365 Days in Horse Country – Maintaining Beautiful Manes and Tails
Long, flowing equine locks give a horse a wild and romantic presence. The quality and quantity of a horse’s mane and tail are largely the result of genetics, but you can do a lot to help things along while at the same time spending quality time with your horse.
To get your horse’s mane and tail in their best possible shape, start with a good washing. Use a shampoo that is made specifically for horses because the pH balance will be just right. Rinse thoroughly and follow with a mane and tail conditioner. You’ll fine many products in your local tack and feed store, or in horse supply catalogues and on the internet. If you aren’t sure what to brand to buy, ask other owners what they like or talk to the tack store staff for a recommendation.
After washing and conditioning the mane and tail, let the, air-dry thoroughly. Use your fingers to undo any tangles and follow by brushing them out with a body brush. Avoid the temptation to use a regular hair brush or mane and tail comb. That would result is pulling out and breaking the hair.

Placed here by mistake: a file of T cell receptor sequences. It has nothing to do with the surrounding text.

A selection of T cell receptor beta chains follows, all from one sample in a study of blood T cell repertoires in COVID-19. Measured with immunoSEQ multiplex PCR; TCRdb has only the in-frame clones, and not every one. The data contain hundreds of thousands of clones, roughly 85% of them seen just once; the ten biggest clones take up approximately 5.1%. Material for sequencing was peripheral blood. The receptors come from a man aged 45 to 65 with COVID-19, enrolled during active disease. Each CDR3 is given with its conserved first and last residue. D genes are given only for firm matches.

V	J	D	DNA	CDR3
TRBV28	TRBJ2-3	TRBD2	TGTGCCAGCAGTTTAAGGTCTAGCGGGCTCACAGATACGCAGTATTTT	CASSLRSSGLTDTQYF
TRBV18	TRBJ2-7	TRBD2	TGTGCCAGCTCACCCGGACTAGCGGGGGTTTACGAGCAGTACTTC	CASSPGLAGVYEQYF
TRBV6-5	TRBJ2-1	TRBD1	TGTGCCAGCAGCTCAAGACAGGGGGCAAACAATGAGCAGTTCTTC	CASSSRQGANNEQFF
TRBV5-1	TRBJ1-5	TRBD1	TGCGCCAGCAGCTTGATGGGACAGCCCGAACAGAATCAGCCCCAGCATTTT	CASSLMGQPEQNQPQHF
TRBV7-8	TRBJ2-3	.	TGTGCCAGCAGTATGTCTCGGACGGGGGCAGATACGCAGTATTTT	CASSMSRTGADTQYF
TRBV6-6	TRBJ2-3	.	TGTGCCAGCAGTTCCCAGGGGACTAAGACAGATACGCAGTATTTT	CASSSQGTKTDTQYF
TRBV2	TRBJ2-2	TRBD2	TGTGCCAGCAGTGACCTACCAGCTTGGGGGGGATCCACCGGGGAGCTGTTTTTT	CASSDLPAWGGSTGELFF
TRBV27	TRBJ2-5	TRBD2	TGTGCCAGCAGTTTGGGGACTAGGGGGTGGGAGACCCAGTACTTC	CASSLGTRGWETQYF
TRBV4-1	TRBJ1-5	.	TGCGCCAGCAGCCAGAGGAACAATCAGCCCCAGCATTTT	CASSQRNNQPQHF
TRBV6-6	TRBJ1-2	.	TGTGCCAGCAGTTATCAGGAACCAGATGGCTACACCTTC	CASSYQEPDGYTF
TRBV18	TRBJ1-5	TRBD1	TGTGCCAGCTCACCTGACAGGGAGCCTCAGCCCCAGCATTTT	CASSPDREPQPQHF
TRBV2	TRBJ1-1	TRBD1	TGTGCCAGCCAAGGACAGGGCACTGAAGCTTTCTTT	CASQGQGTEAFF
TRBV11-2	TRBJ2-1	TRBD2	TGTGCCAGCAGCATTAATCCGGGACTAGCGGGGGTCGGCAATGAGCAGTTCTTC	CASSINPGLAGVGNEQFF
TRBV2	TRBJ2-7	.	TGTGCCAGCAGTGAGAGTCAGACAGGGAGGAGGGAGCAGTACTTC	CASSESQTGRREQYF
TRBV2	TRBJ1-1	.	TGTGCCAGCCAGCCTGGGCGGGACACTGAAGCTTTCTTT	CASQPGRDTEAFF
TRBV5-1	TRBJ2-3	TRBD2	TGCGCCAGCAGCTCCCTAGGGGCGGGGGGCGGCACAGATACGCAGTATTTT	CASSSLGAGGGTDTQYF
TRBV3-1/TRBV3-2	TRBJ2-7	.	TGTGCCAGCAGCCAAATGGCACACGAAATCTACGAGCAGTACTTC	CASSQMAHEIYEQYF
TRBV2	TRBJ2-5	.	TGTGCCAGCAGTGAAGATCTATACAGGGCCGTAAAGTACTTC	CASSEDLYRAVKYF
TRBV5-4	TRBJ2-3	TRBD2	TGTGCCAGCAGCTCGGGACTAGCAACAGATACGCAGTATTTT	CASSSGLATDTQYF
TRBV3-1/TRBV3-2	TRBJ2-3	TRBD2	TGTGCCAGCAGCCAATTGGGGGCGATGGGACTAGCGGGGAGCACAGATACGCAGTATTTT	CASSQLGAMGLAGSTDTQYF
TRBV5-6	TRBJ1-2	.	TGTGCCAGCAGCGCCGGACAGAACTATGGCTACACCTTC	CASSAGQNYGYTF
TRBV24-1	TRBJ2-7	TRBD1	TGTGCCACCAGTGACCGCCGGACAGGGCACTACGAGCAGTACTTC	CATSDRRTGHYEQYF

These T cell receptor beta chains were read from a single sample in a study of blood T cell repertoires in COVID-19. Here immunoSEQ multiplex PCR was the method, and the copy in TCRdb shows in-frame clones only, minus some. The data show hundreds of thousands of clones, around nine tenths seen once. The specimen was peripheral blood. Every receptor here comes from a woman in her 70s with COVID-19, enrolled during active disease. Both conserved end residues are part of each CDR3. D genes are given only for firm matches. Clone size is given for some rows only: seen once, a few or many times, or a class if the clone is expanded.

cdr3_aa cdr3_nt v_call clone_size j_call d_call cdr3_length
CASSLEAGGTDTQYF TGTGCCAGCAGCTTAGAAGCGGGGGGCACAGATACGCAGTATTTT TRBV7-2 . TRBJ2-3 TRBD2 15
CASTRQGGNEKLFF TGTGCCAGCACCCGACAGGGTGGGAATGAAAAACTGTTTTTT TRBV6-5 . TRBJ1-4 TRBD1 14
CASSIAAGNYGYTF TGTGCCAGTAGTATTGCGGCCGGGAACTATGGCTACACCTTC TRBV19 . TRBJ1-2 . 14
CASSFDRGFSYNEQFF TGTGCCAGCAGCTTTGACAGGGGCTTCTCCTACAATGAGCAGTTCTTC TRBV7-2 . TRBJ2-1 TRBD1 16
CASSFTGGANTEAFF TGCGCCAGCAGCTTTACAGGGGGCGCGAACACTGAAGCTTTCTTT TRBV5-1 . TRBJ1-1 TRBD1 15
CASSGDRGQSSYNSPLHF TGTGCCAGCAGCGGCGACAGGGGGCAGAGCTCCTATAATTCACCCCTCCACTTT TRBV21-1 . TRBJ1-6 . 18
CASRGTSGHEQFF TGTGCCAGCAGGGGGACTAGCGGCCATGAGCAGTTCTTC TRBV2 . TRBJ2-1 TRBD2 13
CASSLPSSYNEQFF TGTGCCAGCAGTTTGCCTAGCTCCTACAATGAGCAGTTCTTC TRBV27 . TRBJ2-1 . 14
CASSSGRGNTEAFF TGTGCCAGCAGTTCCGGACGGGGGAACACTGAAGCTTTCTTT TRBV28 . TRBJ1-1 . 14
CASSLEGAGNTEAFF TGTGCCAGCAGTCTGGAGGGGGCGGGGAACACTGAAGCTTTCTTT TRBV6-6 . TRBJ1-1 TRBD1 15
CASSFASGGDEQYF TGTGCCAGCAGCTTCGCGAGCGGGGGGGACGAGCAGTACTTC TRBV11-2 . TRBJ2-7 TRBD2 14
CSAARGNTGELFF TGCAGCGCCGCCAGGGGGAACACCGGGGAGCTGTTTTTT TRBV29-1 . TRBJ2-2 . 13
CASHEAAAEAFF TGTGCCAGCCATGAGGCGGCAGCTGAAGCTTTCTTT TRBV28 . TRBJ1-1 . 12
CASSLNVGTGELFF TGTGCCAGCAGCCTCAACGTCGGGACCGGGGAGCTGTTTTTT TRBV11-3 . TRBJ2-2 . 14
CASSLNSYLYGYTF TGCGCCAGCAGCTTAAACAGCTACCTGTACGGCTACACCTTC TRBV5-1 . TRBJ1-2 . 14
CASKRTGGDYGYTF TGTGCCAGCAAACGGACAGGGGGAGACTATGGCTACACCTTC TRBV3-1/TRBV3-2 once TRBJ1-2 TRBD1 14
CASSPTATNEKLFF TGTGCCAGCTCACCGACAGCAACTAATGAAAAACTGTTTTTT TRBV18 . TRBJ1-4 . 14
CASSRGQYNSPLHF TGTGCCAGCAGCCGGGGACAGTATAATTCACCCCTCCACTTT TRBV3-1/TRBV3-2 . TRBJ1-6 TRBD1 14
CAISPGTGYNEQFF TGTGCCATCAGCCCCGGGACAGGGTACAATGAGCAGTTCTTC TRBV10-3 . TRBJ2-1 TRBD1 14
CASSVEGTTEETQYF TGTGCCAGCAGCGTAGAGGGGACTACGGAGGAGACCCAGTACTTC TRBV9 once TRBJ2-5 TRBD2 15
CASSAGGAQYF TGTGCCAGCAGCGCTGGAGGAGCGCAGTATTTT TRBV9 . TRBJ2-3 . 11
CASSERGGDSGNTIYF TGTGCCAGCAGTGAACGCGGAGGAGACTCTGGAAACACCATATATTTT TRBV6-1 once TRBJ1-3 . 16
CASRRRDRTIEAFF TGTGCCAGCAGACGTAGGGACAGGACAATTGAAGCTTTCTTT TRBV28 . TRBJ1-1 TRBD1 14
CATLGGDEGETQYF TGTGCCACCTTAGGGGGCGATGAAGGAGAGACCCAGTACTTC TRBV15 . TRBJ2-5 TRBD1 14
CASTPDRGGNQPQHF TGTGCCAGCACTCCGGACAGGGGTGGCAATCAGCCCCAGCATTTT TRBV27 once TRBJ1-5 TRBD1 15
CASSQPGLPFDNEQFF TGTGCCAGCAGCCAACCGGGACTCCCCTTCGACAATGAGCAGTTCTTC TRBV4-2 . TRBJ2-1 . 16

Once the mane and tail are clean, dry, and silky, it’s time to protect them. If youor horse has a long mane and you have the time, braid it in sections. It will help keep the individual hairs from breaking and tangling.
Plait your horse’s tail in a single braid, secure the end with a rubber band, and wrap it in a tail bag, which you can buy at tack and feed stores. This will help keep it clean and further protect the hairs from breakage.
Every time you take your horse out for a ride, unwrap the tail braid and brush the tail out with a body brush. Then, before you put your horse back in his stall, braid his tail again and put it back into the tail bag. Whenever you bathe your horse, wash his mane and tail again and follow this same procedure. In six months, you’ll be stunned at how long your horse’s mane and tail have grown, and how great they look.
All the time you spend working your horse’s mane and tail is time together bonding. Standing for this procedure also helps teach your horse patience when tied. These regular beautifying sessions will leave your horse looking great, and he’ll also feel special for all the extra attention.